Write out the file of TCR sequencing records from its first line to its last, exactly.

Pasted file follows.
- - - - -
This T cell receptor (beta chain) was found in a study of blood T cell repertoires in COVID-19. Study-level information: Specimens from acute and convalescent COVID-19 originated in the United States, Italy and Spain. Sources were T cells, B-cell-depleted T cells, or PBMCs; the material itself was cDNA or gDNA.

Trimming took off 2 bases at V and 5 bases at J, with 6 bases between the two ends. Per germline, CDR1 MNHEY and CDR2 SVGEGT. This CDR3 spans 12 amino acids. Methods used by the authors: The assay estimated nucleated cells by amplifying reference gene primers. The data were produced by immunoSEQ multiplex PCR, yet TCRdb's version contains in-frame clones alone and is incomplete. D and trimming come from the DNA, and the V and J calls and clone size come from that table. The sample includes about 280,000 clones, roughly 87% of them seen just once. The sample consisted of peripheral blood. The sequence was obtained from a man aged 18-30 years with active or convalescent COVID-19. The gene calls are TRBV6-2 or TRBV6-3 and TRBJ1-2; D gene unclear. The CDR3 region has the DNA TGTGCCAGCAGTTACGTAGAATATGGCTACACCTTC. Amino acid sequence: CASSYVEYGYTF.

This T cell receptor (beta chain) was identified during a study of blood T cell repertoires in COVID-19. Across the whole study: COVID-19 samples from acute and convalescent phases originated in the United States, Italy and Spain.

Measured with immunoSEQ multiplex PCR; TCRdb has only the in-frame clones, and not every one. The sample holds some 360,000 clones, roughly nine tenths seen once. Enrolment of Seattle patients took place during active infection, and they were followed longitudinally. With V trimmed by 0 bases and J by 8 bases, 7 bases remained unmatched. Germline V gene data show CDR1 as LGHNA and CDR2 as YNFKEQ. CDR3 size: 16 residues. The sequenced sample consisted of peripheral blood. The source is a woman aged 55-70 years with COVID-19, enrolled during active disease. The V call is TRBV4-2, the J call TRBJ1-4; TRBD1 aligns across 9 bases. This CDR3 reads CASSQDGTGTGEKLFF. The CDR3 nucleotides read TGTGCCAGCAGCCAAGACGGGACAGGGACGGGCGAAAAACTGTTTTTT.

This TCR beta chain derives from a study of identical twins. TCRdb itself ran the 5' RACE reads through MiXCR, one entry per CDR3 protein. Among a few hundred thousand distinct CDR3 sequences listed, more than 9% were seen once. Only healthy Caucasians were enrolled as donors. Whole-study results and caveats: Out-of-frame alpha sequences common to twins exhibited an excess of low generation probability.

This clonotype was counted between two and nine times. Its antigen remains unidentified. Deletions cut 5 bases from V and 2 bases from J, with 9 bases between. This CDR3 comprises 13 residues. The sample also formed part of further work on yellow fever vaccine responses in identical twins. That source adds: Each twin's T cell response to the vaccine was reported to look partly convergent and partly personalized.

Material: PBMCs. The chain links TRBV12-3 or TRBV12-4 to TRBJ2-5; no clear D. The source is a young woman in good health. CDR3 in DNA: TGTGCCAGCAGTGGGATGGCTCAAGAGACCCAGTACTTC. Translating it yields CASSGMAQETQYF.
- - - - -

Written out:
This T cell receptor (beta chain) was found in a study of blood T cell repertoires in COVID-19. Study-level information: Specimens from acute and convalescent COVID-19 originated in the United States, Italy and Spain. Sources were T cells, B-cell-depleted T cells, or PBMCs; the material itself was cDNA or gDNA.

Trimming took off 2 bases at V and 5 bases at J, with 6 bases between the two ends. Per germline, CDR1 MNHEY and CDR2 SVGEGT. This CDR3 spans 12 amino acids. Methods used by the authors: The assay estimated nucleated cells by amplifying reference gene primers. The data were produced by immunoSEQ multiplex PCR, yet TCRdb's version contains in-frame clones alone and is incomplete. D and trimming come from the DNA, and the V and J calls and clone size come from that table. The sample includes about 280,000 clones, roughly 87% of them seen just once. The sample consisted of peripheral blood. The sequence was obtained from a man aged 18-30 years with active or convalescent COVID-19. The gene calls are TRBV6-2 or TRBV6-3 and TRBJ1-2; D gene unclear. The CDR3 region has the DNA TGTGCCAGCAGTTACGTAGAATATGGCTACACCTTC. Amino acid sequence: CASSYVEYGYTF.

This T cell receptor (beta chain) was identified during a study of blood T cell repertoires in COVID-19. Across the whole study: COVID-19 samples from acute and convalescent phases originated in the United States, Italy and Spain.

Measured with immunoSEQ multiplex PCR; TCRdb has only the in-frame clones, and not every one. The sample holds some 360,000 clones, roughly nine tenths seen once. Enrolment of Seattle patients took place during active infection, and they were followed longitudinally. With V trimmed by 0 bases and J by 8 bases, 7 bases remained unmatched. Germline V gene data show CDR1 as LGHNA and CDR2 as YNFKEQ. CDR3 size: 16 residues. The sequenced sample consisted of peripheral blood. The source is a woman aged 55-70 years with COVID-19, enrolled during active disease. The V call is TRBV4-2, the J call TRBJ1-4; TRBD1 aligns across 9 bases. This CDR3 reads CASSQDGTGTGEKLFF. The CDR3 nucleotides read TGTGCCAGCAGCCAAGACGGGACAGGGACGGGCGAAAAACTGTTTTTT.

This TCR beta chain derives from a study of identical twins. TCRdb itself ran the 5' RACE reads through MiXCR, one entry per CDR3 protein. Among a few hundred thousand distinct CDR3 sequences listed, more than 9% were seen once. Only healthy Caucasians were enrolled as donors. Whole-study results and caveats: Out-of-frame alpha sequences common to twins exhibited an excess of low generation probability.

This clonotype was counted between two and nine times. Its antigen remains unidentified. Deletions cut 5 bases from V and 2 bases from J, with 9 bases between. This CDR3 comprises 13 residues. The sample also formed part of further work on yellow fever vaccine responses in identical twins. That source adds: Each twin's T cell response to the vaccine was reported to look partly convergent and partly personalized.

Material: PBMCs. The chain links TRBV12-3 or TRBV12-4 to TRBJ2-5; no clear D. The source is a young woman in good health. CDR3 in DNA: TGTGCCAGCAGTGGGATGGCTCAAGAGACCCAGTACTTC. Translating it yields CASSGMAQETQYF.